EU COMMISSIONS TAPA EMEA AND CROSS-BORDER RESEARCH ASSOCIATION TO DEVELOP SECURITY TOOLKIT FOR TRUCK DRIVERS
In a communication to stakeholders, DG MOVE explained why the new initiative is necessary: “One of the European Commission's transport security objectives is to contribute to improving supply chain security within the EU and specifically commercial road freight transport. This includes better ensuring the protection of transport workers from organised criminal attacks and security incidents. Road freight transport currently faces a number of risks. The first problem is that of cargo theft which suffers from a high incidence of thefts compared with other transport modes and can include the theft of the vehicle in addition to the cargo. The second is the impact of the unprecedented migratory and refugee crisis in the EU has had on freight transport operations crossing Member State borders due to the high numbers of migrants clandestinely boarding lorries in order to smuggle themselves across borders.
“In both cases drivers have been seriously affected both physically and psychologically. In addition, there has been a significant cost in terms of delayed, damaged or lost shipments with cargo theft alone constituting an on-going multi-billion euro annual loss to the sector. This has been compounded over the last year by the imposition of temporary checks at a number of intra-Schengen borders in order to better detect and disrupt the flow of irregular migrants. A third and more recent concern is the use of lorries by terrorists as weapons. DG MOVE has therefore commissioned a project to develop a security toolkit for the road freight transport sector within the EU, which will contain comprehensive, consistent and good practice operational guidance to help address these risks.”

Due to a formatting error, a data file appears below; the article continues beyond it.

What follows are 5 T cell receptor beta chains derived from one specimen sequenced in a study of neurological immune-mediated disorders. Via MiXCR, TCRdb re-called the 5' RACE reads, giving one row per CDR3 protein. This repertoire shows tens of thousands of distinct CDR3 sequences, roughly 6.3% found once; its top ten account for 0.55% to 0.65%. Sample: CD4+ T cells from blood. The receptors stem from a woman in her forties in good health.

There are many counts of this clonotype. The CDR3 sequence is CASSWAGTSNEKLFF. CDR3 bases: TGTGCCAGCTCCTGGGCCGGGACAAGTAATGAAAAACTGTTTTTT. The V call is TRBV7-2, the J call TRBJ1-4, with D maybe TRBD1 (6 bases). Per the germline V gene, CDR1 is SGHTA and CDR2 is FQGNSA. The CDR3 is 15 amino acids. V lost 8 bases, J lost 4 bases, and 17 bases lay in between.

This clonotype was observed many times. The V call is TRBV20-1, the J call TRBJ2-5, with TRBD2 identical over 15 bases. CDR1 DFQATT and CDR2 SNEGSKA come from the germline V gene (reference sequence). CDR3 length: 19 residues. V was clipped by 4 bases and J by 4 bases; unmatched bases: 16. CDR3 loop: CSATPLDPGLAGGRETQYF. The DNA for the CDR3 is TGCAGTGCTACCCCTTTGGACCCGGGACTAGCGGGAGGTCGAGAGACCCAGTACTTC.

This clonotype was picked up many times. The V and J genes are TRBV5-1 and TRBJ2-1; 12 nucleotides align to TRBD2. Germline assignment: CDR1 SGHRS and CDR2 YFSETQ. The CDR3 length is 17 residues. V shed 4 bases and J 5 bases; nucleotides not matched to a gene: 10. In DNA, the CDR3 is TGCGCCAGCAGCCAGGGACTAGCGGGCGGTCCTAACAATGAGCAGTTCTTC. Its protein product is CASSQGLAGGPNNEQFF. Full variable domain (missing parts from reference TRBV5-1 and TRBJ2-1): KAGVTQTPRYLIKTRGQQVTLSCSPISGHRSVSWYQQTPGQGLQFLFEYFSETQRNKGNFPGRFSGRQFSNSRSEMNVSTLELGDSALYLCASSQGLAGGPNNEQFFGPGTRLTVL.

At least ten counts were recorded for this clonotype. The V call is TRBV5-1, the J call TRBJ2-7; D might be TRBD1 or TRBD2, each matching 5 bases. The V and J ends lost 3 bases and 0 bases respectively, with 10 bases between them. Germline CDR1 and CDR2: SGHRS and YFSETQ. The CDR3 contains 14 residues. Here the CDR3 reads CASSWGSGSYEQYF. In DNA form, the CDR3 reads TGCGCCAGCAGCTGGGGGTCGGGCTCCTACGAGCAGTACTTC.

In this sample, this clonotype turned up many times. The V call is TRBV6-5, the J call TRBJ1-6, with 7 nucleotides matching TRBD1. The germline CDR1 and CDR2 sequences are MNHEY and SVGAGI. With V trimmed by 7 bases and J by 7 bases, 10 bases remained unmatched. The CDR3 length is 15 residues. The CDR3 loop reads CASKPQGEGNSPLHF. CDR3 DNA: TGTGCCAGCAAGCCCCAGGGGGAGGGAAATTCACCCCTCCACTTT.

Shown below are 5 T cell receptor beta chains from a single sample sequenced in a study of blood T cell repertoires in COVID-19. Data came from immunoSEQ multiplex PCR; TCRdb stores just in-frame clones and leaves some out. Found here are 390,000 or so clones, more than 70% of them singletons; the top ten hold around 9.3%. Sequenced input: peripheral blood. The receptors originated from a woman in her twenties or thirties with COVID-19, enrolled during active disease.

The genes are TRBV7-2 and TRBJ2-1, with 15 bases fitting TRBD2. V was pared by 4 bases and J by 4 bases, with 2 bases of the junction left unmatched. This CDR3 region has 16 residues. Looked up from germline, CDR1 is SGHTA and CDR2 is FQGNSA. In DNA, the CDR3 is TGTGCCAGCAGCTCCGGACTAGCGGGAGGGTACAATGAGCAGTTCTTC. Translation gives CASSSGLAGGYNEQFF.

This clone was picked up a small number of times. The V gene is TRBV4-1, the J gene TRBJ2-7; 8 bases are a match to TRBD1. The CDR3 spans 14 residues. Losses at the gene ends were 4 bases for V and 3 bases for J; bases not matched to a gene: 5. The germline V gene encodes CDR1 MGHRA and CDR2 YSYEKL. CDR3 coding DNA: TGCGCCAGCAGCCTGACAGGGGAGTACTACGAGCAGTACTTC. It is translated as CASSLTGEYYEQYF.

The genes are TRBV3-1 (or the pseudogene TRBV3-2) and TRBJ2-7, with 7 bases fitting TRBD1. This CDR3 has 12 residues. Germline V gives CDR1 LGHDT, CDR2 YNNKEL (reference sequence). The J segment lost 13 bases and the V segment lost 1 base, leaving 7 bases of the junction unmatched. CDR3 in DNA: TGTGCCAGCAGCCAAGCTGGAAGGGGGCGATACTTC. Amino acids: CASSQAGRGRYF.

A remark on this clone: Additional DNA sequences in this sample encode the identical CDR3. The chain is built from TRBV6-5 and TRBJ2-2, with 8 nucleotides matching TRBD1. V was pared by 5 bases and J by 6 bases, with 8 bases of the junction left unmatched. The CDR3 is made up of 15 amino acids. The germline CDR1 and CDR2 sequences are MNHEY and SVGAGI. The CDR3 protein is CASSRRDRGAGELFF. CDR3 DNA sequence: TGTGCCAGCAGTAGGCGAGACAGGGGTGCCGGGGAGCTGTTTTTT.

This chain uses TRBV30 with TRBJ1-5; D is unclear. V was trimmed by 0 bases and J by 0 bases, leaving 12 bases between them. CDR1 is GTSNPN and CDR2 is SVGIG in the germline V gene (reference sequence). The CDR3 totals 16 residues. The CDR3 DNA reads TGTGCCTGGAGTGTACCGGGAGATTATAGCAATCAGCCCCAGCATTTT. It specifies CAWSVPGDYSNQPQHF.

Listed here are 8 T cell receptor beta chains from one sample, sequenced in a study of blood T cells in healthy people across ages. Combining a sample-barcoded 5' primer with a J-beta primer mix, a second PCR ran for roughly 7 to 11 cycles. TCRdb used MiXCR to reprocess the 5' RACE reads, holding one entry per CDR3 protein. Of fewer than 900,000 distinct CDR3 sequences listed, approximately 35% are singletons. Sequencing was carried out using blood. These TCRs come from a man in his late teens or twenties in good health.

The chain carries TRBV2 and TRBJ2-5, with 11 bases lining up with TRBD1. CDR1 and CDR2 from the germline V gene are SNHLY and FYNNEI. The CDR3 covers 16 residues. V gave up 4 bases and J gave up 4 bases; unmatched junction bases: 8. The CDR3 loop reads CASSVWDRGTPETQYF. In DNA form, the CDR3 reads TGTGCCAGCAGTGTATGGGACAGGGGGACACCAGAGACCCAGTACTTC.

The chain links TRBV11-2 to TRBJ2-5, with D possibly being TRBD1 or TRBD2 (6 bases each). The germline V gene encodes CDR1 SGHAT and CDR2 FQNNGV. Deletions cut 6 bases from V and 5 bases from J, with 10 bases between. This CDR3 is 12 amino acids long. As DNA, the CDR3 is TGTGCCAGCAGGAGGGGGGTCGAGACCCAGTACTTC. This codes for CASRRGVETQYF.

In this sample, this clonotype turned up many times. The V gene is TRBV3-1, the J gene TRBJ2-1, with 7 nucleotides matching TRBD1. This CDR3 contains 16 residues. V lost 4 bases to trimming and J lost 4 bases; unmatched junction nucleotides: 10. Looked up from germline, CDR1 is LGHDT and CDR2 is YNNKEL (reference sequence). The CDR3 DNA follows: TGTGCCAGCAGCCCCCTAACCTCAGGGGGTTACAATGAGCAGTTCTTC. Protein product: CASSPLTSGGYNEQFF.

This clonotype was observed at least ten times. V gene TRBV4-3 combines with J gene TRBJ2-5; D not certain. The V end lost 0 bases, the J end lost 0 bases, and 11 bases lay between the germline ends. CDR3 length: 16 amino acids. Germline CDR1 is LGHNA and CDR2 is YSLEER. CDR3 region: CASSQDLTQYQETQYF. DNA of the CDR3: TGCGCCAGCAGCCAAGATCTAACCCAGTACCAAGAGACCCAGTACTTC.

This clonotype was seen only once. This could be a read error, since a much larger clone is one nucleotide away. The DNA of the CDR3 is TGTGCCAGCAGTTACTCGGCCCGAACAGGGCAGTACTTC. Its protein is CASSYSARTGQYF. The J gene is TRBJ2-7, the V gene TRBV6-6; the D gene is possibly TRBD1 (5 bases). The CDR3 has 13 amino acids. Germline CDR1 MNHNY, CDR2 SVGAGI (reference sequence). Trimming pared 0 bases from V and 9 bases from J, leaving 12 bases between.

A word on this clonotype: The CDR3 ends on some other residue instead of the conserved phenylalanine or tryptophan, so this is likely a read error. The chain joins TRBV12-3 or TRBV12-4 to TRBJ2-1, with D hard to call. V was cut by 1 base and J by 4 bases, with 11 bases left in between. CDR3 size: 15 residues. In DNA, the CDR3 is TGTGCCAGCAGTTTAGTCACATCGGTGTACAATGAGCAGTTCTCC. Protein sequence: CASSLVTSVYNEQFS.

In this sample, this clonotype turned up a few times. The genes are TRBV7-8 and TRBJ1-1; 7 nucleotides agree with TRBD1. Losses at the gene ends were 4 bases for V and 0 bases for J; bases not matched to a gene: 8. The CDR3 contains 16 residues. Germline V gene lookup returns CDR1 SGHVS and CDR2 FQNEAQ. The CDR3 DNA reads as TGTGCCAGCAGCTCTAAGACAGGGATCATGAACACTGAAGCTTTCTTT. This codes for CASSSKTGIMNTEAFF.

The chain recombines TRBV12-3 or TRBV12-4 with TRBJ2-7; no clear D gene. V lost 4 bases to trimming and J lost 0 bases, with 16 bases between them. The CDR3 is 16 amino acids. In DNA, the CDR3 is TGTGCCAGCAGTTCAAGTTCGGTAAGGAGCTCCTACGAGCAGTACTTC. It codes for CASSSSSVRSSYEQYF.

Vigilant invited Juha Hintsa, PhD, Senior researcher and CBRA’s Director of Supply Chain Security and Trade Facilitation to tell us more…
The European trucking sector faces many security threats today. While cargo theft continues to be a multi-billion-euro problem for the European transport sector, irregular migration poses another major security risk to international trucking operations: growing numbers of migrants are boarding trucks clandestinely to cross borders. The most alarming trend in the European road transport sector is terrorism. Terrorists have turned heavy vehicles into weapons by hijacking and driving them into crowds, as demonstrated in recent attacks in Nice and Berlin.
The new toolkit commissioned by DG MOVE will provide clear operational guidance to help European truck drivers, haulage companies and other key stakeholders to address cargo theft, robberies, irregular migration, and terrorism on European roads. This project, entitled “ROADSEC”, will be completed by the end of July 2017.
State-of-the-art security practices
The new toolkit will:
· Complement and build on existing security guidance and standards that TAPA EMEA and other European and national organisations have published over the past years